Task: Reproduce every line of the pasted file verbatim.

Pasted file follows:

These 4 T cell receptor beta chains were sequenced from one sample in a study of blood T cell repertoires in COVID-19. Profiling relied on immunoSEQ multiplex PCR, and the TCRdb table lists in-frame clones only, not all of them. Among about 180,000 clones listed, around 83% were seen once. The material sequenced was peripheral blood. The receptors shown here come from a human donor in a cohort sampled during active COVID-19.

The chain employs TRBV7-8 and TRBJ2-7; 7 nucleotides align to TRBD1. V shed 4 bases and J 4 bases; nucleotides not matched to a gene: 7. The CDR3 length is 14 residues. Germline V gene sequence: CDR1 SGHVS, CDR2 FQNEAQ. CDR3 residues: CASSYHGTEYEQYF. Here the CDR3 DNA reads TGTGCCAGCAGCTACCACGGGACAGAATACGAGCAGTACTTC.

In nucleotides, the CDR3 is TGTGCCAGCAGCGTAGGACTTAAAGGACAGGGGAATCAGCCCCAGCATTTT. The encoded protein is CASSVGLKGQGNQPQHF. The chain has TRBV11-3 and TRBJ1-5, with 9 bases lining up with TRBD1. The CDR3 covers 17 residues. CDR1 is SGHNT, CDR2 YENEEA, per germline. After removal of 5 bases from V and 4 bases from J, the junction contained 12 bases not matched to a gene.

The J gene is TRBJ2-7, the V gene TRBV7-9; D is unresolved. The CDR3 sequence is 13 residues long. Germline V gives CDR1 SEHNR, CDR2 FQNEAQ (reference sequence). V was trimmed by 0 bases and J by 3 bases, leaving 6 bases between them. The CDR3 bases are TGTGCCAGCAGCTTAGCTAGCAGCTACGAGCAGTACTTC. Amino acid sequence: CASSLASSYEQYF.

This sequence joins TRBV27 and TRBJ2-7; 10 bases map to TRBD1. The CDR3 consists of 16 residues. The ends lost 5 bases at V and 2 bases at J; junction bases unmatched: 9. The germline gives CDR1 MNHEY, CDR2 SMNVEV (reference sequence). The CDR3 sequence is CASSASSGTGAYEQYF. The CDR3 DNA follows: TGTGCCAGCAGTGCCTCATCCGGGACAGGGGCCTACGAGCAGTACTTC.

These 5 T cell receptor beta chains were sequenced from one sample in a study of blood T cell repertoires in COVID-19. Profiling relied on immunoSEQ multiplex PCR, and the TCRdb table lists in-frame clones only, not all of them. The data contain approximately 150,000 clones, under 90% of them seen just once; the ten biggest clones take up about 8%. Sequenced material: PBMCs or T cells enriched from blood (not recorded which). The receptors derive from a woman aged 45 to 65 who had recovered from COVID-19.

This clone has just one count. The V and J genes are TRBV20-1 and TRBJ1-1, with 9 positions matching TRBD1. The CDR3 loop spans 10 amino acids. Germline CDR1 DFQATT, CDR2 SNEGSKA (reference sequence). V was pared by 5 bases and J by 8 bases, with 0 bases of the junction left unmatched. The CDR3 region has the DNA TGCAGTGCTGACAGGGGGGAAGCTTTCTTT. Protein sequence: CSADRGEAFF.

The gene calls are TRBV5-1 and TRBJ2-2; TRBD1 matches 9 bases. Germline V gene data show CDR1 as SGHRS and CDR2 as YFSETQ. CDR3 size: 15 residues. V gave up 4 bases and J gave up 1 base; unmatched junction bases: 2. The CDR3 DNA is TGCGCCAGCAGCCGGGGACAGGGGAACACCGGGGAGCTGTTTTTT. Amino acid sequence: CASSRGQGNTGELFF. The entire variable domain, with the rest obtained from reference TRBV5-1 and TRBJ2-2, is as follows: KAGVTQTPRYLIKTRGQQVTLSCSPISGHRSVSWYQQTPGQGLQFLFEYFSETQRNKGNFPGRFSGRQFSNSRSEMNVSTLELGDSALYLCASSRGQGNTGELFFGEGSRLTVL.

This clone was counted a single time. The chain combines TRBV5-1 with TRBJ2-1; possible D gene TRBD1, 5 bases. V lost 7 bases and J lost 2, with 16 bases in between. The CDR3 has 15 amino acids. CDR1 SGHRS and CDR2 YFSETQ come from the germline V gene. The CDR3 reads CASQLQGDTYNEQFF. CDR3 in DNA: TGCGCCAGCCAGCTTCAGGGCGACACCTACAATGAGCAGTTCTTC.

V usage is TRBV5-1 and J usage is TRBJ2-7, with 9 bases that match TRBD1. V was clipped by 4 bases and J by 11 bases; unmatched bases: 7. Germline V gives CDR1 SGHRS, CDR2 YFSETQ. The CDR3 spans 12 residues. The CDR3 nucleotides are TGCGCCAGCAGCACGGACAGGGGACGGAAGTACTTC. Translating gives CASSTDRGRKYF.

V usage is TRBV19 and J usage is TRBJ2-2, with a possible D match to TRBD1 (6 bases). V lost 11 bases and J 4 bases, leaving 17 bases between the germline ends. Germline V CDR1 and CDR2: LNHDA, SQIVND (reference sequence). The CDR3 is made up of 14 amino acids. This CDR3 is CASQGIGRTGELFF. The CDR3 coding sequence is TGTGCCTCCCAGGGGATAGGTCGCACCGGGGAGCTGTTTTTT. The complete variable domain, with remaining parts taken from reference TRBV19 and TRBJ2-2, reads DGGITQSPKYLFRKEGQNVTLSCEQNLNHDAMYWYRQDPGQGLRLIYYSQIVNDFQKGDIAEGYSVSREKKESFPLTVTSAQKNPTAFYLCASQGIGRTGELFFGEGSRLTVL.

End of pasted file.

These 4 T cell receptor beta chains were sequenced from one sample in a study of blood T cell repertoires in COVID-19. Profiling relied on immunoSEQ multiplex PCR, and the TCRdb table lists in-frame clones only, not all of them. Among about 180,000 clones listed, around 83% were seen once. The material sequenced was peripheral blood. The receptors shown here come from a human donor in a cohort sampled during active COVID-19.

The chain employs TRBV7-8 and TRBJ2-7; 7 nucleotides align to TRBD1. V shed 4 bases and J 4 bases; nucleotides not matched to a gene: 7. The CDR3 length is 14 residues. Germline V gene sequence: CDR1 SGHVS, CDR2 FQNEAQ. CDR3 residues: CASSYHGTEYEQYF. Here the CDR3 DNA reads TGTGCCAGCAGCTACCACGGGACAGAATACGAGCAGTACTTC.

In nucleotides, the CDR3 is TGTGCCAGCAGCGTAGGACTTAAAGGACAGGGGAATCAGCCCCAGCATTTT. The encoded protein is CASSVGLKGQGNQPQHF. The chain has TRBV11-3 and TRBJ1-5, with 9 bases lining up with TRBD1. The CDR3 covers 17 residues. CDR1 is SGHNT, CDR2 YENEEA, per germline. After removal of 5 bases from V and 4 bases from J, the junction contained 12 bases not matched to a gene.

The J gene is TRBJ2-7, the V gene TRBV7-9; D is unresolved. The CDR3 sequence is 13 residues long. Germline V gives CDR1 SEHNR, CDR2 FQNEAQ (reference sequence). V was trimmed by 0 bases and J by 3 bases, leaving 6 bases between them. The CDR3 bases are TGTGCCAGCAGCTTAGCTAGCAGCTACGAGCAGTACTTC. Amino acid sequence: CASSLASSYEQYF.

This sequence joins TRBV27 and TRBJ2-7; 10 bases map to TRBD1. The CDR3 consists of 16 residues. The ends lost 5 bases at V and 2 bases at J; junction bases unmatched: 9. The germline gives CDR1 MNHEY, CDR2 SMNVEV (reference sequence). The CDR3 sequence is CASSASSGTGAYEQYF. The CDR3 DNA follows: TGTGCCAGCAGTGCCTCATCCGGGACAGGGGCCTACGAGCAGTACTTC.

These 5 T cell receptor beta chains were sequenced from one sample in a study of blood T cell repertoires in COVID-19. Profiling relied on immunoSEQ multiplex PCR, and the TCRdb table lists in-frame clones only, not all of them. The data contain approximately 150,000 clones, under 90% of them seen just once; the ten biggest clones take up about 8%. Sequenced material: PBMCs or T cells enriched from blood (not recorded which). The receptors derive from a woman aged 45 to 65 who had recovered from COVID-19.

This clone has just one count. The V and J genes are TRBV20-1 and TRBJ1-1, with 9 positions matching TRBD1. The CDR3 loop spans 10 amino acids. Germline CDR1 DFQATT, CDR2 SNEGSKA (reference sequence). V was pared by 5 bases and J by 8 bases, with 0 bases of the junction left unmatched. The CDR3 region has the DNA TGCAGTGCTGACAGGGGGGAAGCTTTCTTT. Protein sequence: CSADRGEAFF.

The gene calls are TRBV5-1 and TRBJ2-2; TRBD1 matches 9 bases. Germline V gene data show CDR1 as SGHRS and CDR2 as YFSETQ. CDR3 size: 15 residues. V gave up 4 bases and J gave up 1 base; unmatched junction bases: 2. The CDR3 DNA is TGCGCCAGCAGCCGGGGACAGGGGAACACCGGGGAGCTGTTTTTT. Amino acid sequence: CASSRGQGNTGELFF. The entire variable domain, with the rest obtained from reference TRBV5-1 and TRBJ2-2, is as follows: KAGVTQTPRYLIKTRGQQVTLSCSPISGHRSVSWYQQTPGQGLQFLFEYFSETQRNKGNFPGRFSGRQFSNSRSEMNVSTLELGDSALYLCASSRGQGNTGELFFGEGSRLTVL.

This clone was counted a single time. The chain combines TRBV5-1 with TRBJ2-1; possible D gene TRBD1, 5 bases. V lost 7 bases and J lost 2, with 16 bases in between. The CDR3 has 15 amino acids. CDR1 SGHRS and CDR2 YFSETQ come from the germline V gene. The CDR3 reads CASQLQGDTYNEQFF. CDR3 in DNA: TGCGCCAGCCAGCTTCAGGGCGACACCTACAATGAGCAGTTCTTC.

V usage is TRBV5-1 and J usage is TRBJ2-7, with 9 bases that match TRBD1. V was clipped by 4 bases and J by 11 bases; unmatched bases: 7. Germline V gives CDR1 SGHRS, CDR2 YFSETQ. The CDR3 spans 12 residues. The CDR3 nucleotides are TGCGCCAGCAGCACGGACAGGGGACGGAAGTACTTC. Translating gives CASSTDRGRKYF.

V usage is TRBV19 and J usage is TRBJ2-2, with a possible D match to TRBD1 (6 bases). V lost 11 bases and J 4 bases, leaving 17 bases between the germline ends. Germline V CDR1 and CDR2: LNHDA, SQIVND (reference sequence). The CDR3 is made up of 14 amino acids. This CDR3 is CASQGIGRTGELFF. The CDR3 coding sequence is TGTGCCTCCCAGGGGATAGGTCGCACCGGGGAGCTGTTTTTT. The complete variable domain, with remaining parts taken from reference TRBV19 and TRBJ2-2, reads DGGITQSPKYLFRKEGQNVTLSCEQNLNHDAMYWYRQDPGQGLRLIYYSQIVNDFQKGDIAEGYSVSREKKESFPLTVTSAQKNPTAFYLCASQGIGRTGELFFGEGSRLTVL.